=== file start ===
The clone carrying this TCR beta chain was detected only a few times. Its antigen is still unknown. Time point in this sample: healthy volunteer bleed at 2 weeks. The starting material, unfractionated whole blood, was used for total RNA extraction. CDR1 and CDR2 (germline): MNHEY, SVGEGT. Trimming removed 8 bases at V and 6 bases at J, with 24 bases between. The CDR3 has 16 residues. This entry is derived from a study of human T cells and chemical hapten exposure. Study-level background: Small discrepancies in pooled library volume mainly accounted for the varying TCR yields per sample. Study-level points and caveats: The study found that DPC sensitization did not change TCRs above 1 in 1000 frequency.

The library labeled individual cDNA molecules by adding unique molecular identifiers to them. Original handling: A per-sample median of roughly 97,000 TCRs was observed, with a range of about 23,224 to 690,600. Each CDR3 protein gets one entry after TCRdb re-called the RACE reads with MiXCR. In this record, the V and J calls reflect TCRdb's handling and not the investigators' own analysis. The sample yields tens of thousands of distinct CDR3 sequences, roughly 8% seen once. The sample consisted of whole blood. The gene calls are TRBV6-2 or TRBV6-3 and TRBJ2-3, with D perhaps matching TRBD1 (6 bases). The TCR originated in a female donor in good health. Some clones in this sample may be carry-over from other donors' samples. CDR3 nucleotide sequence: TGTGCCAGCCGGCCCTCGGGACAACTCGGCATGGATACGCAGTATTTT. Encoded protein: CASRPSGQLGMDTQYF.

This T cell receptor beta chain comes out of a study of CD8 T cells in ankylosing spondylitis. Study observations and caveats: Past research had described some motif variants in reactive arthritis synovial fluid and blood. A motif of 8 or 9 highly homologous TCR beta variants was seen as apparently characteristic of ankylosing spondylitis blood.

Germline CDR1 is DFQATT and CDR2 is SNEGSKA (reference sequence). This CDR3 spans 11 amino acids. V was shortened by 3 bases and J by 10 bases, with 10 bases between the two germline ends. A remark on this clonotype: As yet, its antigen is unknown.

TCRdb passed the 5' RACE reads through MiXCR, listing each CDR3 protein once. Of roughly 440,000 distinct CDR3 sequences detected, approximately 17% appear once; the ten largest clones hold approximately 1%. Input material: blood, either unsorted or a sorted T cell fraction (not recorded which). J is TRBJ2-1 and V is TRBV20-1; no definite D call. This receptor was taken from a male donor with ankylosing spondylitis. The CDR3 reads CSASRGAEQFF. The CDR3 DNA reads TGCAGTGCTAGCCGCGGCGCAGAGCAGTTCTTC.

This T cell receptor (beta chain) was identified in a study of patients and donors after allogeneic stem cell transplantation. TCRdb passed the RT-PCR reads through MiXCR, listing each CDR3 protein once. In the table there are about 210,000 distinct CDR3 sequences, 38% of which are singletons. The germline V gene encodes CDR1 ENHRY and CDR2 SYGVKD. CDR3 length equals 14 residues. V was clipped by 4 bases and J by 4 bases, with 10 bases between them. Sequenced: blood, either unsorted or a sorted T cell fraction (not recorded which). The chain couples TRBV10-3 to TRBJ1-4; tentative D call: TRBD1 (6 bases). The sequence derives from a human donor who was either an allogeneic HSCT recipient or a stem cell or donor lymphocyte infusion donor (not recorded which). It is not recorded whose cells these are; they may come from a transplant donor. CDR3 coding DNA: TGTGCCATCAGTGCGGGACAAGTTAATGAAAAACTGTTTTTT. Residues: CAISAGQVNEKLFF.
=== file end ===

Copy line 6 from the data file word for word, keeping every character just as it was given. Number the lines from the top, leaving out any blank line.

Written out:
This T cell receptor (beta chain) was identified in a study of patients and donors after allogeneic stem cell transplantation. TCRdb passed the RT-PCR reads through MiXCR, listing each CDR3 protein once. In the table there are about 210,000 distinct CDR3 sequences, 38% of which are singletons. The germline V gene encodes CDR1 ENHRY and CDR2 SYGVKD. CDR3 length equals 14 residues. V was clipped by 4 bases and J by 4 bases, with 10 bases between them. Sequenced: blood, either unsorted or a sorted T cell fraction (not recorded which). The chain couples TRBV10-3 to TRBJ1-4; tentative D call: TRBD1 (6 bases). The sequence derives from a human donor who was either an allogeneic HSCT recipient or a stem cell or donor lymphocyte infusion donor (not recorded which). It is not recorded whose cells these are; they may come from a transplant donor. CDR3 coding DNA: TGTGCCATCAGTGCGGGACAAGTTAATGAAAAACTGTTTTTT. Residues: CAISAGQVNEKLFF.